It is crucial for us to understand the environmental responses that children have, whether they have developmental concerns or even if they do not. If a teacher, parent, or other person has a hostile tone, a poor demeanor, a loud voice, etc. All of these things can be overwhelming to the child and can provoke a behavioral response. All behavior is purposeful and should be looked upon as so, even negative behaviors. Behaviors are a way of the child speaking to us about a distressing situation or an apparent need or desire when they may not be able to convey this to us verbally. Light, sound, and other sensory stimuli can also produce distress for a child. We need to create awareness of what in the environment may serve as triggers to distress and seek to modify the environment to make it a more comfortable and safe place for the child. We must also be cautious in how we view children. If we look at a child displaying negative behavior as a 'monster' or feel that because a child may be rambunctious at times that we must automatically resort to medicating them, then we have taken a negativistic attitude that will surely be passed on to the child. Children are keenly aware, even those with communication struggles, of adult's perceptions of them. We should look at our children through the eyes of delight and address behavioral difficulties not in terms of how we can subdue, but rather how we can meet needs and resolve conflict and remove distress.
The floor time model is of particular usefulness in working with children with communication and social struggles. For those children who are non-verbal, we can begin to introduce hand signals, moving to use of pictures, and then gradually encouraging the child to make use of words or phrases to indicate desires. It is not important initially whether the verbalizations are correct but rather that a verbal attempt was made. When a child displays such a behavior as spinning objects, in the floor time model, we would not be aversive, but rather gently introduce a new toy or object and seek to divert the child to a more productive activity. In situations of echolalia, we can say such things as 'that's TV talk', and provide means to divert this to a different means of conversing. It is important to provide the child with understandable signals and meaningful statements and phrases when we are desiring them to behave in a different way.
In order for children with developmental concerns to be able to integrate more into the social sphere, it is necessary that they not be isolated into situations where they are labeled and shuffled away from typical peers. Rather, they should be included as much as possible with typical peers. They may need additional support and accommodations, but how will they begin to learn important skills unless they have frequent and continuous exposure to the world around them. I have developed the use of what I term 'real life rehearsals', where we may set up a particular social scenario for a child. It may be such a thing as being able to make a purchase at the grocery store. The therapist and parents guide and coach the child ahead of time in how to go about such an activity and then have them actually demonstrate it. Social stories and comic strip conversations are very useful in conveying information as these children tend to be visual learners. Social stories can be simply made booklets that the child helps to create where a particular task or scenario is outlined with what behaviors are expected. The comic strip conversation is helpful in building empathic skills as well as reflective thinking as we ask the child to develop captions for what different individuals may state and think in various situations.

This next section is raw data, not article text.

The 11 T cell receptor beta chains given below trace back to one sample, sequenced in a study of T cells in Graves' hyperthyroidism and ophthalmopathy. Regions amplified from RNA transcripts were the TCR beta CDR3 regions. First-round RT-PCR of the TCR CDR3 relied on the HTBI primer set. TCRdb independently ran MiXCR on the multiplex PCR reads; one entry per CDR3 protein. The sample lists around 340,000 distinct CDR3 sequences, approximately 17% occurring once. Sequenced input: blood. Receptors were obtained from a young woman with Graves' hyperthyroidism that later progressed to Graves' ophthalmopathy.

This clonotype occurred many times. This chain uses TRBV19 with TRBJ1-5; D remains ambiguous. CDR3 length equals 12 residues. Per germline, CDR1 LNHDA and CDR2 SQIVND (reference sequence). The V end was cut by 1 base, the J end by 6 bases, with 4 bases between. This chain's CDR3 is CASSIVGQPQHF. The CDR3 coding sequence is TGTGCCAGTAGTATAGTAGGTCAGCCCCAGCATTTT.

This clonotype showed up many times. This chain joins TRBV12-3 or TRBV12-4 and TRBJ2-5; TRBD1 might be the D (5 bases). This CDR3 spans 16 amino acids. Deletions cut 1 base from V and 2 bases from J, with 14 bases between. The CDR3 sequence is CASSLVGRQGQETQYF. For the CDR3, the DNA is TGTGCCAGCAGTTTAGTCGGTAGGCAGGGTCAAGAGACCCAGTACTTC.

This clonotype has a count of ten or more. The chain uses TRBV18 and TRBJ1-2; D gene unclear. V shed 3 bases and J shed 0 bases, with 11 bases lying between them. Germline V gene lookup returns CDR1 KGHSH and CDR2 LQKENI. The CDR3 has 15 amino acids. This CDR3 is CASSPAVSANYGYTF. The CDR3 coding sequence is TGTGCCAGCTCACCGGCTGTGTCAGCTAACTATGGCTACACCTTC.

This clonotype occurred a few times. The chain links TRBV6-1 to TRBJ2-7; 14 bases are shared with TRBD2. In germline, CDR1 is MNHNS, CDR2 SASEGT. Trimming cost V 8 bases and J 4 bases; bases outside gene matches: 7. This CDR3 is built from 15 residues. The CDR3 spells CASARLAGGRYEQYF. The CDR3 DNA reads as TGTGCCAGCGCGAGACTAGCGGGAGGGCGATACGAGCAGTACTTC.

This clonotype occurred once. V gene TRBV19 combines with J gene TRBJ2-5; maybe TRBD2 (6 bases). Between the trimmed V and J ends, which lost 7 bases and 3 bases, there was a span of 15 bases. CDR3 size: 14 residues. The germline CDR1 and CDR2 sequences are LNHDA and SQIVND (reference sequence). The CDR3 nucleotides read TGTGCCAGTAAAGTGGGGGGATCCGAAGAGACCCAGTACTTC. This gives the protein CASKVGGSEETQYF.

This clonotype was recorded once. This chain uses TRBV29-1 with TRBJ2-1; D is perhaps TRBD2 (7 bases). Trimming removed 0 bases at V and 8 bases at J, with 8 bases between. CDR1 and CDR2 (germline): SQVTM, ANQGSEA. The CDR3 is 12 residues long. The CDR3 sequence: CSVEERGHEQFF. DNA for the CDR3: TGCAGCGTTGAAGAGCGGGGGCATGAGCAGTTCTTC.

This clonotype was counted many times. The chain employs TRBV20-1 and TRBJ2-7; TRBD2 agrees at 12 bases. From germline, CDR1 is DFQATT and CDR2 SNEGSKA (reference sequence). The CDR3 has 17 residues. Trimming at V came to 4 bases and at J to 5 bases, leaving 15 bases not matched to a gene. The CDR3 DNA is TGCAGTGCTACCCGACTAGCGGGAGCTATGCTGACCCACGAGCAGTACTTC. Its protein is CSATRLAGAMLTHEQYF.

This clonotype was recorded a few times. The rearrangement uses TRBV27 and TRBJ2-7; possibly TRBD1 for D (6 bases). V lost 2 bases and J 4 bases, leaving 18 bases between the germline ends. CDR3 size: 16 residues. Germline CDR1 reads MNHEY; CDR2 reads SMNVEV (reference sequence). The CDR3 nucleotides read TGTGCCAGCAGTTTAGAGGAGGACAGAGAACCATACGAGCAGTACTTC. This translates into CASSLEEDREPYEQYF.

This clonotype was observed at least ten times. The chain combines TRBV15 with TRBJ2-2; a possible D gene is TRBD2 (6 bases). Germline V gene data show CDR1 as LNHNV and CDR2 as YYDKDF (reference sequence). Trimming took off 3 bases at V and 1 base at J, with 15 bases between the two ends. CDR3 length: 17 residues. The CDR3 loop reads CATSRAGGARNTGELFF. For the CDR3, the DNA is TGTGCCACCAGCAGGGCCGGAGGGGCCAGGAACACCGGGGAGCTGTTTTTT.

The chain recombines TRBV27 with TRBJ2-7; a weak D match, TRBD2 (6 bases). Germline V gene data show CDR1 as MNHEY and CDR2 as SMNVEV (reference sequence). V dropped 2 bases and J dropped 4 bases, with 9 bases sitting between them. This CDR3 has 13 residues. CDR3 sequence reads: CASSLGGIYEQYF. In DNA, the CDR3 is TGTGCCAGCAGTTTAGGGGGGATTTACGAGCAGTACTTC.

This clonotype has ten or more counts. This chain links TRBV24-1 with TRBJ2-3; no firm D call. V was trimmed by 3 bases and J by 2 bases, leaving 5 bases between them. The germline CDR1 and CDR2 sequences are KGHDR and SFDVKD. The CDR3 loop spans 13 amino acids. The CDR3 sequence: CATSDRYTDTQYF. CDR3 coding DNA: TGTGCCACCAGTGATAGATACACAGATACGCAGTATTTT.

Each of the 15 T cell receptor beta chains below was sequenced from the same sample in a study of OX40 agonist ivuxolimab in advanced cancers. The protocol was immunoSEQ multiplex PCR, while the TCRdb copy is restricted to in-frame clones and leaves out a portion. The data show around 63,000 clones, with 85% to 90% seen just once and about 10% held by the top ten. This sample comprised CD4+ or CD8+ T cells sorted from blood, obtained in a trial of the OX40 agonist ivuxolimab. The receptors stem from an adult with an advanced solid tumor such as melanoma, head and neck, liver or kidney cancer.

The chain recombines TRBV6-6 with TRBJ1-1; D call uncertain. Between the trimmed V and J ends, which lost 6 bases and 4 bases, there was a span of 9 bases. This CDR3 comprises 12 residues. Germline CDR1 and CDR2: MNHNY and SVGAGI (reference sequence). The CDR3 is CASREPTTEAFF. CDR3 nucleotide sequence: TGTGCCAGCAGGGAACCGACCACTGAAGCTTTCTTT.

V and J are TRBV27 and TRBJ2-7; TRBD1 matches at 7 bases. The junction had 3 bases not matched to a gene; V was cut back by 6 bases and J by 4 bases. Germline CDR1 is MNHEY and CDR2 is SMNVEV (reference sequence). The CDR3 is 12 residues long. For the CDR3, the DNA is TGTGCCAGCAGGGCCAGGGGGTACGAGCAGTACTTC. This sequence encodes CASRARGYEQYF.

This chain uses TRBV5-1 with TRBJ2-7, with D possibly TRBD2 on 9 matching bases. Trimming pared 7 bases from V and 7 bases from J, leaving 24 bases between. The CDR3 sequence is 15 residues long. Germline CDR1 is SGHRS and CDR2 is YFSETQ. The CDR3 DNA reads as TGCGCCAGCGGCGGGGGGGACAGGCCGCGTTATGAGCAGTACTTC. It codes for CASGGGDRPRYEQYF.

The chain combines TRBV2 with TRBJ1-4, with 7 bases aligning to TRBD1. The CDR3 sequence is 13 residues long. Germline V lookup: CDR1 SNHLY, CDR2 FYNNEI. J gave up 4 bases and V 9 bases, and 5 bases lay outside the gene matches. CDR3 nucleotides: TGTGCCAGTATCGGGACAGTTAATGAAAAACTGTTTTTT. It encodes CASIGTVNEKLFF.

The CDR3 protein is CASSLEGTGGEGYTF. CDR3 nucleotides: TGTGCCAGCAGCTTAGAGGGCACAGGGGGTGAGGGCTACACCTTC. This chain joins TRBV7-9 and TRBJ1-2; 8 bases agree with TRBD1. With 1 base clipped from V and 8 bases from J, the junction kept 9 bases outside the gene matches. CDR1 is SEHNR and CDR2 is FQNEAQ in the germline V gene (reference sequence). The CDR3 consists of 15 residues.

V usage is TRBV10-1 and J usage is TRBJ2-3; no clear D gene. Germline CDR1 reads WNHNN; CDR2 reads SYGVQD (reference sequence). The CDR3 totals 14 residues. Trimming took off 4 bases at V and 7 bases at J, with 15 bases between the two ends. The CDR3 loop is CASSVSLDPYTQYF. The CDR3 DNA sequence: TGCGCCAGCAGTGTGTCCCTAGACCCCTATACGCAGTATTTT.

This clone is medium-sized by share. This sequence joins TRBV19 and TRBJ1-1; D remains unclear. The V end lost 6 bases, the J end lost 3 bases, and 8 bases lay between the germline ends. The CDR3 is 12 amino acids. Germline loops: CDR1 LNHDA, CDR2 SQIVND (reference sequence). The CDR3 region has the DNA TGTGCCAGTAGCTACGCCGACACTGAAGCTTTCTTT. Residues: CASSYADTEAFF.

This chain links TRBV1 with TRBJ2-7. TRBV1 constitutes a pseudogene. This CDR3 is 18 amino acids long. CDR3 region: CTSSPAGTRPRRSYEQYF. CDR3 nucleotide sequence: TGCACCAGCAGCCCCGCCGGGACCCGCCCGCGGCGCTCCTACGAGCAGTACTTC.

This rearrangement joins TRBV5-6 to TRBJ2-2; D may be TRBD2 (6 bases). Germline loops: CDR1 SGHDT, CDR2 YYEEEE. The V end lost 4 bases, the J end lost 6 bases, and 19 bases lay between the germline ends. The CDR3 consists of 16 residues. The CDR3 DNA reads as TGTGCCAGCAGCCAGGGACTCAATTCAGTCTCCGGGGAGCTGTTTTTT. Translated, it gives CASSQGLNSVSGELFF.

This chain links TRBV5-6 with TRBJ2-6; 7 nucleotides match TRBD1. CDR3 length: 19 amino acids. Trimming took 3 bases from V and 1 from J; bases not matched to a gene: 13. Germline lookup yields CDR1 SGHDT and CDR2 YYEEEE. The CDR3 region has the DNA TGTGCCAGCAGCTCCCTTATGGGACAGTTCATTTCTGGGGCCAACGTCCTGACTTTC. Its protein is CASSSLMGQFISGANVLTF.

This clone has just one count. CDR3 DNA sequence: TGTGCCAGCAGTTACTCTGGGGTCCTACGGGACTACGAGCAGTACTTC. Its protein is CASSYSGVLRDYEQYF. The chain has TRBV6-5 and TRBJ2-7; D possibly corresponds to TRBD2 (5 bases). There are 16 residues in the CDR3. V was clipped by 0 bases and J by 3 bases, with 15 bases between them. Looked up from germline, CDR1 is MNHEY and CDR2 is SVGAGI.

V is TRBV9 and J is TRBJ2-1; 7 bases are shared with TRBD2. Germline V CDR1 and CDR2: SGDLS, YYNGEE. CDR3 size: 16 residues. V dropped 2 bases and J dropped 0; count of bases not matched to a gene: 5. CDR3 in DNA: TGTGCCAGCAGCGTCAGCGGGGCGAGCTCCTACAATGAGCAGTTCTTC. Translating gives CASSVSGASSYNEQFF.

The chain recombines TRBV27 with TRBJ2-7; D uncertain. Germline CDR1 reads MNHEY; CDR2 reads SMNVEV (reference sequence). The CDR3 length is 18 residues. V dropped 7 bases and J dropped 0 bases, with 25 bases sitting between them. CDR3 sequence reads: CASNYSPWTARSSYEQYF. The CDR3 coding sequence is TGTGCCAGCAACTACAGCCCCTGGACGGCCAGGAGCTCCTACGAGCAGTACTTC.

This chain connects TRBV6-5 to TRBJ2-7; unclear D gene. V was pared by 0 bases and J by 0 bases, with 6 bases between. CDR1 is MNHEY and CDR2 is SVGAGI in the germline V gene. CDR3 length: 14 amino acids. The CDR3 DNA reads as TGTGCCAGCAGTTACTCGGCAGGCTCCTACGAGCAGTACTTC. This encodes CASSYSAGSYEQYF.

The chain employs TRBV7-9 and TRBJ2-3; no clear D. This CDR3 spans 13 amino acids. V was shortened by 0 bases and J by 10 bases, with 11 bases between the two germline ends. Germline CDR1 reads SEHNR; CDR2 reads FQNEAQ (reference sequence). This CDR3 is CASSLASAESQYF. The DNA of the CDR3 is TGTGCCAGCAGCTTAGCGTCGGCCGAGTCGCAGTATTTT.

Lastly, I think it is crucial, though it may appear controversial to some, to state that children with developmental concerns can and will be benefited from a psycho-social and relationship based approach alone. Some have decided to resort to medications, and I am placing no blame or condemnation on those who have made this decision, however making a suggestion that there are alternatives and informing of these alternatives as well as the hazards of psychotropic medication usage. First, I will not argue that medications can 'work' in the sense of subduing behavior. However, strapping a child to a chair would also work in regards to subduing behavior. This would be aversive and quite possible illegal. I see little difference between such an approach and that of using psychiatric medication. The difference is that one is a physical restraint, the other a chemical restraint. When we say that something 'works', often we are not looking at the mechanism by which it works. Dr. Peter R. Breggin, MD compared the use of anti psychotic medications in children to 'chemical lobotomy' as it blunts the functions of the frontal lobes. The risk of tardive dyskinesia, a permanent disfiguring neurological impairment exists with these drugs. In addition, such drugs as Risperdal are prescribed off label and are not indicated for anyone below the age of 18 but continue to be prescribed.
It may require more diligence, effort, and patience, but I remain convinced after working with over 40 children with developmental challenges, that relationship based approaches, rather than chemical restraint, prove to be a true means to teach our children skills, to focus on their strengths, to build on their development, and to help address challenging behaviors and to address the real source of conflict and distress rather than just blunting it.


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Dr. Dan L. Edmunds is a noted psychotherapist and child/adolescent developmental specialist in private practice in Northeastern Pennsylvania. His background and experience can be obtained at To arrange a consult, please contact